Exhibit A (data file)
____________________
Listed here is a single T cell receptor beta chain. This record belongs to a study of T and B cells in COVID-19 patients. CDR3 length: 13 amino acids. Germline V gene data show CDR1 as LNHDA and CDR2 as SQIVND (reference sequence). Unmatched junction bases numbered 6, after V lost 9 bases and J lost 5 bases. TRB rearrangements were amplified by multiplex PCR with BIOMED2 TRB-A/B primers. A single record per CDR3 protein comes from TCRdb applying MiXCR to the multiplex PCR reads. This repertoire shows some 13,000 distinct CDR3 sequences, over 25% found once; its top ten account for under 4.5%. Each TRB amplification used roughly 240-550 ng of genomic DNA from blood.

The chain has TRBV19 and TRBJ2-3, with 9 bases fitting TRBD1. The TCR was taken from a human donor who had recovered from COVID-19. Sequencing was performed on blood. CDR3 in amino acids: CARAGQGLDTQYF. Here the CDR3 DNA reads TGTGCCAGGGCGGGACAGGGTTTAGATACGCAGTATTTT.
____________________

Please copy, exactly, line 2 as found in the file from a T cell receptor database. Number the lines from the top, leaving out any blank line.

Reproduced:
The chain has TRBV19 and TRBJ2-3, with 9 bases fitting TRBD1. The TCR was taken from a human donor who had recovered from COVID-19. Sequencing was performed on blood. CDR3 in amino acids: CARAGQGLDTQYF. Here the CDR3 DNA reads TGTGCCAGGGCGGGACAGGGTTTAGATACGCAGTATTTT.